The Biltong Recipe Process
You might have some time to spare. Maybe not enough to scroll through a five-paragraph essay about Bull & Cleaver and how we came to be (you can find that here). But you want to learn more about the biltong making process – what the key ingredients are, how the meat is cured, how long to dry the steaks, and how to slice biltong – we’re going to cut to the chase.
Classic Biltong Recipe Ingredients.
The ingredients for a classic biltong recipe are quite simple. You may find other recipes that call for other rubs and spices, but if you’re aiming for a quality beef-centric flavor (like Bull & Cleaver’s signature Traditional Biltong) then you’ll be right at home here. Stock up on the following:
- 4 tablespoons malt vinegar
- 3 tablespoons coriander seed (2 tablespoons toasted and ground)
- 2 tablespoons coarse/flaky salt
- 1.5 teaspoons ground black pepper
- 3 lbs top round steak (makes about 16 oz dried biltong).
The Biltong Recipe
Getting Started and Curing The Steak
The spices are a simple mixture, but when it comes to high quality steak for this project, top round is reliable and easy to find at your local grocery store. Especially if this is your first go at it. As for fat content, some folks like to keep the fat, others like to cut it out for a leaner final product. However, cutting out the fat can change the flavor profile and take a little bit of the biltong magic out of the picture. Here goes:
- Using a medium pan, toast 3 tablespoons coriander over medium heat until lightly golden. Remove from heat. Wait to cool, then grind coarse to fine.
- Cut the steak into 1-1.5 inch slabs. Set aside.
- Add spices in a small bowl.
- 2 tablespoons coarse/flaky salt.
- 1.5 teaspoons ground black pepper.
- 2 tablespoons toasted and ground coriander.
- Mix spices together. Sprinkle the seasoning on all sides of the steaks.
- Add malt vinegar to a shallow dish/container (with cover). Add seasoned meat to the dish. Roll the meat in vinegar, then cover.
- Refrigerate for up to 24 hours, flipping the meat once every 8 hours in order to soak up the malt vinegar evenly.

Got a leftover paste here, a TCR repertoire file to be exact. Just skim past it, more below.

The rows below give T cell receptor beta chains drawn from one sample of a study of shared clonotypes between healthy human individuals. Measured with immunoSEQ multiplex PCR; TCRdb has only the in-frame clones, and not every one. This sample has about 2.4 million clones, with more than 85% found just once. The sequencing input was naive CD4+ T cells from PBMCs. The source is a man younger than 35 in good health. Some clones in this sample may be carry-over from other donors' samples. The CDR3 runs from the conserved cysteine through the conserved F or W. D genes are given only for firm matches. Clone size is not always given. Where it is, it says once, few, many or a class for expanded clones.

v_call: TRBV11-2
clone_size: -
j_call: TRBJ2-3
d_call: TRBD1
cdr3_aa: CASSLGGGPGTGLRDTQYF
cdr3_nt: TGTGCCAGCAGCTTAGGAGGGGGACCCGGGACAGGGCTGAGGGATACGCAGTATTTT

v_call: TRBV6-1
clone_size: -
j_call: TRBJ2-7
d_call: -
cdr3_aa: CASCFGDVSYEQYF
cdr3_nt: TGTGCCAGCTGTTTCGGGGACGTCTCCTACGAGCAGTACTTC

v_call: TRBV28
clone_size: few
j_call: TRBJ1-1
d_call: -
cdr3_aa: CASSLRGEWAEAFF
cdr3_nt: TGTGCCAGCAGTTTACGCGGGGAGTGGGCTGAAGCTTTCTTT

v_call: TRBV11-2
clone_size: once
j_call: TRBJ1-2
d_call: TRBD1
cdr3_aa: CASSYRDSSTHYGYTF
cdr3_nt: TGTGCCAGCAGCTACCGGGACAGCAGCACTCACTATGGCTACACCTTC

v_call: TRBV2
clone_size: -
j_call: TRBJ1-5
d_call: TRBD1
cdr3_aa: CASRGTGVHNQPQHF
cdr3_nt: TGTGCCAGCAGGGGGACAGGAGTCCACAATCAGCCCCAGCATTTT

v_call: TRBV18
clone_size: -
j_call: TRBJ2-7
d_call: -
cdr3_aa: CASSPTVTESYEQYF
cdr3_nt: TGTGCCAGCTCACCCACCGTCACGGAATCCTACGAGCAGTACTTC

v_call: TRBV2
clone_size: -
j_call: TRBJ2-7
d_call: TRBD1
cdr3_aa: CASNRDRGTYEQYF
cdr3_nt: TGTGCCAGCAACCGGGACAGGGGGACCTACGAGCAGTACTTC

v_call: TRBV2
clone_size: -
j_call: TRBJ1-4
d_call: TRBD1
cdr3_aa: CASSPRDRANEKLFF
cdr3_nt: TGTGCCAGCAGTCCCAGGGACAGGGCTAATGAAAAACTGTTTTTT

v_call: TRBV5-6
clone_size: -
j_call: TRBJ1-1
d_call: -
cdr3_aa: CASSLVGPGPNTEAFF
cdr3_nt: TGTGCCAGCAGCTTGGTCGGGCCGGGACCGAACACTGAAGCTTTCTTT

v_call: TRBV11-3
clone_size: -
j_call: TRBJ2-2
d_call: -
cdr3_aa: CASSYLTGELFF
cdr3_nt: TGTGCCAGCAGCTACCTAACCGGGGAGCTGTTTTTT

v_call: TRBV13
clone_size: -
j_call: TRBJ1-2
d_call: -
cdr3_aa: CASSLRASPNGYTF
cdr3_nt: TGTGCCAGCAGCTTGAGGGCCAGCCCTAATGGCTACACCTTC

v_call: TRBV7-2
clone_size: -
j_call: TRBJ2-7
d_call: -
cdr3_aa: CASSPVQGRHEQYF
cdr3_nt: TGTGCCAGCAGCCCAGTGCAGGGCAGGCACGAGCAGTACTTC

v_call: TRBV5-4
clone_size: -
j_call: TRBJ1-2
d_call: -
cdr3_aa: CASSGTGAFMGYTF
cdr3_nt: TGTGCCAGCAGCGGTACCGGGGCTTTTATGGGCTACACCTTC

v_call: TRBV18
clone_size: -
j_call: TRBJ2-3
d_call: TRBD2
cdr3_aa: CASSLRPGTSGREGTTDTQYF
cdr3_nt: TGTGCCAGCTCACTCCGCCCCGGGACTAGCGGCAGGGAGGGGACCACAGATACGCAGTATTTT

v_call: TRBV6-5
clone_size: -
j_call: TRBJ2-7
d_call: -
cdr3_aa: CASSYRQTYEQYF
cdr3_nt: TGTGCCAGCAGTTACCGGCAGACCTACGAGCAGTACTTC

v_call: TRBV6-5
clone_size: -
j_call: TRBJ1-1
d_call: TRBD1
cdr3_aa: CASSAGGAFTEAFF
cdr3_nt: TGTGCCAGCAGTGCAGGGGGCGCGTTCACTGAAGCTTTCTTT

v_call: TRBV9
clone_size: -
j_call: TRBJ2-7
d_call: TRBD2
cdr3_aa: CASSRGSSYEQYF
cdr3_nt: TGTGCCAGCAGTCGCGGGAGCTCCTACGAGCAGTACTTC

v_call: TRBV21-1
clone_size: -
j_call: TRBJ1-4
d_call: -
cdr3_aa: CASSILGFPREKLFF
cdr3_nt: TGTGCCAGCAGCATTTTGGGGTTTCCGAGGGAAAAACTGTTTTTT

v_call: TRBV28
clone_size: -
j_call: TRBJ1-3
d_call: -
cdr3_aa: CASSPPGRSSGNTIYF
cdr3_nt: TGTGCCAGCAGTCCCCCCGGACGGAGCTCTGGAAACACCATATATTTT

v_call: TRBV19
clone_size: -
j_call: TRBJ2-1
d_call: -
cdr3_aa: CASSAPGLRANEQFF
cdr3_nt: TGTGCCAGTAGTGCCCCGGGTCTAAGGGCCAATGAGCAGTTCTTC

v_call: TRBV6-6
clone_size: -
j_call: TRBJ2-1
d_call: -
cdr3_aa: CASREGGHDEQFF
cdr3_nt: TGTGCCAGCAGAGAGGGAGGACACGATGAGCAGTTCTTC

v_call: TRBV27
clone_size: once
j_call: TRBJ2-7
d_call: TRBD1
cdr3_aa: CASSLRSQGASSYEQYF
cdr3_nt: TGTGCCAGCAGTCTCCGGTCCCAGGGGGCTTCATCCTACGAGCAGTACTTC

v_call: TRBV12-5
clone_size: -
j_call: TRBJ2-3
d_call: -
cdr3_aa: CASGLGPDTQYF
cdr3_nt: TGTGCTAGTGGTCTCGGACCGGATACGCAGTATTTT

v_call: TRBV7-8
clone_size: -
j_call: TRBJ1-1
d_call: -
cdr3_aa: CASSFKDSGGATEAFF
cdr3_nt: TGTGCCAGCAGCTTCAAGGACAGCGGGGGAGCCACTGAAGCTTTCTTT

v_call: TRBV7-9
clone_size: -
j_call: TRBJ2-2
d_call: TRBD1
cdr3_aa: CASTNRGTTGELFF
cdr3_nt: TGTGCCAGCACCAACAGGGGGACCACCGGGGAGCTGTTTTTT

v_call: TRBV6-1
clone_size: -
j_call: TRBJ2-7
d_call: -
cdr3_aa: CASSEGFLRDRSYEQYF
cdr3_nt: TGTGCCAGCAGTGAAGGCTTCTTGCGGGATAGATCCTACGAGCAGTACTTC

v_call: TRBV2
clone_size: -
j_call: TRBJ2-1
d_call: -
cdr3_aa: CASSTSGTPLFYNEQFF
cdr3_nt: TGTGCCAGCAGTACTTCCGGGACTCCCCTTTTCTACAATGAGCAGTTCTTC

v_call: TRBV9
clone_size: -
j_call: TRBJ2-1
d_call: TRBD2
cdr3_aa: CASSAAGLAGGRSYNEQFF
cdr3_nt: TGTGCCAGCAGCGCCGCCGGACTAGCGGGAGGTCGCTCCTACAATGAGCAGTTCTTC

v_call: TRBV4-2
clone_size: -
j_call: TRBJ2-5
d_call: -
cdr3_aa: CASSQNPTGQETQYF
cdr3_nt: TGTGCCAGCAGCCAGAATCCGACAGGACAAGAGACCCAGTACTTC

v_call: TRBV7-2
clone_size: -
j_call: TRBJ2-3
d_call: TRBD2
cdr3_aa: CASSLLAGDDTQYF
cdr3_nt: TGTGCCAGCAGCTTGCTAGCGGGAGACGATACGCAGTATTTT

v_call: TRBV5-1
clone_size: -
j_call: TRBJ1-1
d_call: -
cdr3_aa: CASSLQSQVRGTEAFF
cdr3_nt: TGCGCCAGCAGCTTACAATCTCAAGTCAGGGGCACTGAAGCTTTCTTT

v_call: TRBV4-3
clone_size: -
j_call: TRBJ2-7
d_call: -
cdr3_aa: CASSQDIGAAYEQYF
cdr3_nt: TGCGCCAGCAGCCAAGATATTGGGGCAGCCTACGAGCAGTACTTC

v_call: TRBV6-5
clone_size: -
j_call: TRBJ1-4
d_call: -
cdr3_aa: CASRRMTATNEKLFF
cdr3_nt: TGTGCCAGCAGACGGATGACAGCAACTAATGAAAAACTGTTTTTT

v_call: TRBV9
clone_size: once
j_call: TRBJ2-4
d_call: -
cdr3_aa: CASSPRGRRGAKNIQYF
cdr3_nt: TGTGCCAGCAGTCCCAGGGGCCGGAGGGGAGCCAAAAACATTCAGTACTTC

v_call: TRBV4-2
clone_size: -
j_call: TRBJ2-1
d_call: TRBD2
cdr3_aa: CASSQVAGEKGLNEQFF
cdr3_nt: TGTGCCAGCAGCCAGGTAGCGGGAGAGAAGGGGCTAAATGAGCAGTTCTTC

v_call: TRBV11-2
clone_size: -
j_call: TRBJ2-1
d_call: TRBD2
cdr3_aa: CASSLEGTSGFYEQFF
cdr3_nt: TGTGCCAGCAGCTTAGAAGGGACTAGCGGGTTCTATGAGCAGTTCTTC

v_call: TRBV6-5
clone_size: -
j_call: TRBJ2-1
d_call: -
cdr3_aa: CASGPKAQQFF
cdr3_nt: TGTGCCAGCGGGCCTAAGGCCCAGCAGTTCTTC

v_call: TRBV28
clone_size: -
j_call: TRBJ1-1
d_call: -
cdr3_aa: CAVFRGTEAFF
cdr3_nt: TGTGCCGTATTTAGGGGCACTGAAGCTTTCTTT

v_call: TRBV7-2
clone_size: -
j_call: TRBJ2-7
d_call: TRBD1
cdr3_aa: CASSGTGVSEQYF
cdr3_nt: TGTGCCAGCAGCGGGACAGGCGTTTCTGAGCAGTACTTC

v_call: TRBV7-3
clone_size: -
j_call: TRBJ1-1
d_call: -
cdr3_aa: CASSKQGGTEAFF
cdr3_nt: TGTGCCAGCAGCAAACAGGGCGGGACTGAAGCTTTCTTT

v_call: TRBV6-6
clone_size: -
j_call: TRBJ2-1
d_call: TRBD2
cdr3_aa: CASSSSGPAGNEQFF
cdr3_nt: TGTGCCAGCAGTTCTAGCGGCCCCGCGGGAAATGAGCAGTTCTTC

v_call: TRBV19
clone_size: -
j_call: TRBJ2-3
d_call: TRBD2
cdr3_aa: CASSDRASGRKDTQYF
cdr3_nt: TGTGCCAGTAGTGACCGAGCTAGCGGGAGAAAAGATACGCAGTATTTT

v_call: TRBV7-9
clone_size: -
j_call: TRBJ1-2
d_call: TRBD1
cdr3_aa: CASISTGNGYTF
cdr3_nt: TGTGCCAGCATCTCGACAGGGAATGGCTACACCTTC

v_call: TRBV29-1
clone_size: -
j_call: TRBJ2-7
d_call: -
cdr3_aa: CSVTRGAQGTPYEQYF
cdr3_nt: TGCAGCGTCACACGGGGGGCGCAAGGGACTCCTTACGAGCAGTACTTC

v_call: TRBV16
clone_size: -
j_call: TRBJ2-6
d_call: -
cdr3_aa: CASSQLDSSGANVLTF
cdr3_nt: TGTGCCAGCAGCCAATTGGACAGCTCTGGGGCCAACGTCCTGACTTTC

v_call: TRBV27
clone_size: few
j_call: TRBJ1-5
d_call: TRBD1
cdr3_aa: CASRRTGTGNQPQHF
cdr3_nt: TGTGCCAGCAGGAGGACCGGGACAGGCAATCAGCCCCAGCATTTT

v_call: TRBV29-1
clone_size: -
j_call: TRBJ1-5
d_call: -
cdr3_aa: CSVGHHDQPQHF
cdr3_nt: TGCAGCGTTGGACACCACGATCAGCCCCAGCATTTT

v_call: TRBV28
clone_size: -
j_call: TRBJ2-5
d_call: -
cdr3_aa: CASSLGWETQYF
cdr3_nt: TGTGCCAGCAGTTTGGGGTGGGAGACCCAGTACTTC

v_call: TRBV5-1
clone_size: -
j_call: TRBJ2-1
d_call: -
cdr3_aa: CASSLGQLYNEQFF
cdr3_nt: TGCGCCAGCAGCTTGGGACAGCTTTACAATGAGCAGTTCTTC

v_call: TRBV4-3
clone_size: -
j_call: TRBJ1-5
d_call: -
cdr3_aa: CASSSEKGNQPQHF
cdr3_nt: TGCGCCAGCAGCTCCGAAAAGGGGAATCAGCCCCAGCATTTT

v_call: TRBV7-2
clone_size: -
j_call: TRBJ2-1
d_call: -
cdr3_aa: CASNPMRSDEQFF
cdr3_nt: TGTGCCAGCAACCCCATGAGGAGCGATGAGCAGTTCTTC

- Take a nap, hang out with friends, tell them all about your biltong project. If you’re craving biltong in between this step and the next ones: Bull & Cleaver can help you out with the best biltong on this side of the Atlantic.
Air Drying Biltong
You have a few options for drying the steaks. You can buy an air drying box, build your own biltong box,or use a hang dry method in a safe spot in your house.
Keep in mind that steaks will dry differently depending on where you live. In a warm and arid place like Southern California? The drying time will be shorter than, say, a humid summer in Chicago. The many variables are often difficult to calculate if you’re air drying out in the open, so something more climate controlled can be helpful (though expensive and time consuming). Once you figure out the best option we can hop back to the recipe:
- Remove the steaks from the refrigerator and with towels or paper towels, pat the meat dry.
- In a well-ventilated place, hang the steaks by a hook, ensuring no steaks are touching. Place some newspaper below the meat to catch any drippings. A small oscillating fan will keep air moving around the steaks. This will also help prevent mold buildup.
- Let dry for 2 days. Check to see progress. If still moist on inside, continue air drying the steaks, checking every 2-3 days until fully dried. (Your mileage may vary. Bull & Cleaver has a two week air drying process to really bring together that biltong flavor.)
Slicing Biltong Technique
First things first: it’s important to slice against the grain of the meat. That way it will be easier to slice thinly and will maintain its composure, rather than shredded bits. Using a sharp kitchen knife you can get slices as thinly as you’re able (2-4 mm).
If you have a slicer, then you’ll have better control of how thin these slices can be. However, at this stage it’s likely you’re going to rely on your knife skills. Don’t worry if it’s not as thin as you’re used to with a Bull & Cleaver Traditional Sliced order. As we say, practice makes perfect biltong.
(You can also keep the slab as is, just like our Bull & Cleaver Traditional Biltong Slab)
What’s the best way to store biltong?
Okay! Hard part is over. Now the hardest part: not eating all of the biltong and saving some for later. You can probably wolf this down in an afternoon watching a game with a few friends, but if you’re hoping to enjoy for later your best bet is to store in a vacuum sealed bag.
Biltong has a long shelf life in vacuum sealed bags so long as it’s stored in a cool, dry place. Once you open that bag, display a profound sense of self-control, and wish to store some for later: seal the bag and keep in the refrigerator.
Enjoying Your Biltong Masterpiece.
Now, would you look at that. You made your own biltong! An easy process? Not exactly. A worthwhile and patient one? We think so. That’s what keeps us going. It connects us back to our South African roots as well as the flavors that remind us of so many great snacks that came before. What you’ve just made is similar to how we do it: in small batches.
If this seems too daunting a process, no worries. We’re happy to deliver America’s best biltong directly to you any time of the year. Sometimes it’s nice to know how the sausage – or in this case, the biltong – is made. Want a great variety of healthy snacks? Give our taster pack a try. Need a snack that can go for the long haul? Fuel up with a fantastic deal on our bulk order. See how our biltong stacks up and order today!